Comment 21600

By Undustrial (registered) - website | Posted April 19, 2008 at 11:45:52

There's a lot more going on here than simply "demolition by neglect". LIUNA has been eager to knock these buildings down for years, but public pressure has prevented them from acting. After the aborted fiasco involving city offices for the building (let's be realistic, the only thing downtown needs less than new office space is luxury hotels), they've pretty much given up on the public. Unfortunately, there's a large community supporting the Lister, frustrated by decades of demolitions, derelictions and "urban renewal" disasters, who recognized that the small streets and heritage buildings (like what's left of that part of King William or King St between Wellington and Mary) are exactly what we need, not what we need to knock down.

Condos, luxury hotels and high-priced entertainment complexes serve primarily the small class of developers who have been given de-facto control of our city, not the interests of the community downtown. As they buy up buildings and leave them to rot, or better yet, level them outright - The federal building, HMP, the Royal Connaught, Lister Block, etc. - biding their time, often for decades, until the market is right for them to make a spectacular profit, they contribute heavily to the "urban decay" everyone complains about when one mentions downtown. Then downtown's most vulnerable take the blame for that decay- the poor, homeless, immigrants, young, drug addicts or panhandlers - for the actions of Hamilton's most powerful and privileged.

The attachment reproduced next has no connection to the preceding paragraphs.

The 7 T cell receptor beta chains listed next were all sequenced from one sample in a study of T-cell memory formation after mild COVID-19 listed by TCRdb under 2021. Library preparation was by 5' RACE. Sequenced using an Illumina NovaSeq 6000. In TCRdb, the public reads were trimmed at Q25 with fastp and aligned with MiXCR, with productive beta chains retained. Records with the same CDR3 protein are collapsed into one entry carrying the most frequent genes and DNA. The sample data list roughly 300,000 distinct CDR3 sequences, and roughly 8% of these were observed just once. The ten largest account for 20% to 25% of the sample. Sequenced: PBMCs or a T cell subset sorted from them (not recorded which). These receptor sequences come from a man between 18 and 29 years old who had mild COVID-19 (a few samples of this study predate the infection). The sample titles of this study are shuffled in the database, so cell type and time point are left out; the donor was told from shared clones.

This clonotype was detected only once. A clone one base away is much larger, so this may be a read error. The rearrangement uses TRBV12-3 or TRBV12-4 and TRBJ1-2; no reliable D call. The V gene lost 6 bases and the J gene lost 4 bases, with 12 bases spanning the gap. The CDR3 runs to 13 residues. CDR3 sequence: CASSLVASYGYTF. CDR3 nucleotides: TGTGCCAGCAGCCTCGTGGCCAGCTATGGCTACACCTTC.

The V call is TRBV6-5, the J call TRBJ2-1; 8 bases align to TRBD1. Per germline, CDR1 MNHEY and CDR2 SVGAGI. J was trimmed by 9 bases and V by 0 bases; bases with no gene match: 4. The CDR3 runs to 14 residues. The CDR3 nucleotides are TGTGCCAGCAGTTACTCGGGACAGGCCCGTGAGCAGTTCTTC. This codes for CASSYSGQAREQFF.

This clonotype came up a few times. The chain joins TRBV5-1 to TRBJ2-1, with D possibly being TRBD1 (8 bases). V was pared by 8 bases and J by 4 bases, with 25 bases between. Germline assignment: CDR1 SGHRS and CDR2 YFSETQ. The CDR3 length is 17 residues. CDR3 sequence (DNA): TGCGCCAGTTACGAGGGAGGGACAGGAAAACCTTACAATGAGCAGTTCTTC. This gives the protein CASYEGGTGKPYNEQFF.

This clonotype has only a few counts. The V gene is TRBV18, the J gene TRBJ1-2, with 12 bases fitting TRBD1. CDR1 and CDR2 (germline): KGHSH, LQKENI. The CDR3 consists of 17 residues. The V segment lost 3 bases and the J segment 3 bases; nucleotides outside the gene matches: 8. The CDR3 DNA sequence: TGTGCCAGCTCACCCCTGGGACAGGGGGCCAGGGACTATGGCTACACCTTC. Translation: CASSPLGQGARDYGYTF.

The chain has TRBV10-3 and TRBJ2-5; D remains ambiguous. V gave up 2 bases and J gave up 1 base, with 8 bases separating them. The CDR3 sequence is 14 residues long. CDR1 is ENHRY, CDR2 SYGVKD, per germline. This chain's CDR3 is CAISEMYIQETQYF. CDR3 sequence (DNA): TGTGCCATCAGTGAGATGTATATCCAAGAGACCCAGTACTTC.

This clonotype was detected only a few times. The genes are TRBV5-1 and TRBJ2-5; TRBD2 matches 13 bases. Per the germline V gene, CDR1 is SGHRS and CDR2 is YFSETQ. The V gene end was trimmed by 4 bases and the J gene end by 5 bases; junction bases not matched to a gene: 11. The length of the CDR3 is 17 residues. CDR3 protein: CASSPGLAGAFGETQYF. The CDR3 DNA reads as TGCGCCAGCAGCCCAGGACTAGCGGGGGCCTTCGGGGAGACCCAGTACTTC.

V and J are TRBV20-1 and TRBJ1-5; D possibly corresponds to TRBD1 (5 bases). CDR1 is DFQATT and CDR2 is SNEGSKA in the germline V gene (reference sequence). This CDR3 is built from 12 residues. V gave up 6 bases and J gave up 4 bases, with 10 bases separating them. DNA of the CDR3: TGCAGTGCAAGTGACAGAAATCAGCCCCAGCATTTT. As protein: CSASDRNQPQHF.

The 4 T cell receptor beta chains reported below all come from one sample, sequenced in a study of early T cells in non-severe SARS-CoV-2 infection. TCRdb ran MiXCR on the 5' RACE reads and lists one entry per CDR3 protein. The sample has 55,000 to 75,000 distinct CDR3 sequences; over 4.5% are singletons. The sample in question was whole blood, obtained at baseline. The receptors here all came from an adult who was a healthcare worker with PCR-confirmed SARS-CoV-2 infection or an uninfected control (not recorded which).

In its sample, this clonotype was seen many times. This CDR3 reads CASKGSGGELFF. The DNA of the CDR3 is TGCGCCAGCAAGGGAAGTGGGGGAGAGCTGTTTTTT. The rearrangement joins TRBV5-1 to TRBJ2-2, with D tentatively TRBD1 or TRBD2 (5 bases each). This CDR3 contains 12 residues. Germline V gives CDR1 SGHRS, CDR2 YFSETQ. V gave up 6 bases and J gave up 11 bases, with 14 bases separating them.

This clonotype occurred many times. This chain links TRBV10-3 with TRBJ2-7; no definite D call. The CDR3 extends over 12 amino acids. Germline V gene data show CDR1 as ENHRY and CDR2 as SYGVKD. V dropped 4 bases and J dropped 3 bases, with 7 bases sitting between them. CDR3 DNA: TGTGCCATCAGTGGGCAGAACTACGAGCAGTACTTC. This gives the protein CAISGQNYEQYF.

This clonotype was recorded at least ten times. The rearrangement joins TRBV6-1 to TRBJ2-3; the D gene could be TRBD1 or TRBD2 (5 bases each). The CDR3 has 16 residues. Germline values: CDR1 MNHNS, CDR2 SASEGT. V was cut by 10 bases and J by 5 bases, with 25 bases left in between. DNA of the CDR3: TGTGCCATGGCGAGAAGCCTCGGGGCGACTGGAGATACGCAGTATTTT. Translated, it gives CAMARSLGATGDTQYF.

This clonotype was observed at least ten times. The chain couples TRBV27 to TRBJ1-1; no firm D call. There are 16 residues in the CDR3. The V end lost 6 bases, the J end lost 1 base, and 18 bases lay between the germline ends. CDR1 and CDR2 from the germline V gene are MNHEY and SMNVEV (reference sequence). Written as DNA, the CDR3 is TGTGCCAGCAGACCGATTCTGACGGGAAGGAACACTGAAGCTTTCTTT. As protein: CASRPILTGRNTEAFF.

Witnesses at the scene saw a number of youths enter the building in question and proceed to break glass and throw furniture off it. This made the news. What hasn't become public was that employees of one of the nearby businesses saw a number of them leave - well-dressed youngsters - and get into luxury cars. Later, when the block was originally shut down, it was for reasons of a "gas leak", which then led to the building crumbling. Who's kids were these, and was it only a coincidence that they'd been in there only hours before all of this happened?

It wouldn't be the first time a big development project in Hamilotn had been "assisted" by an "act of nature". Think of the appartments at Hess and King - a planned entertainment complex for a certain infamous Hamilton developer - that just seem to keep catching fire. And think of the nearby old Federal Building, which just lost $4 million in city funding for inaction, which is being piled high with flammable materials, right by the windows.

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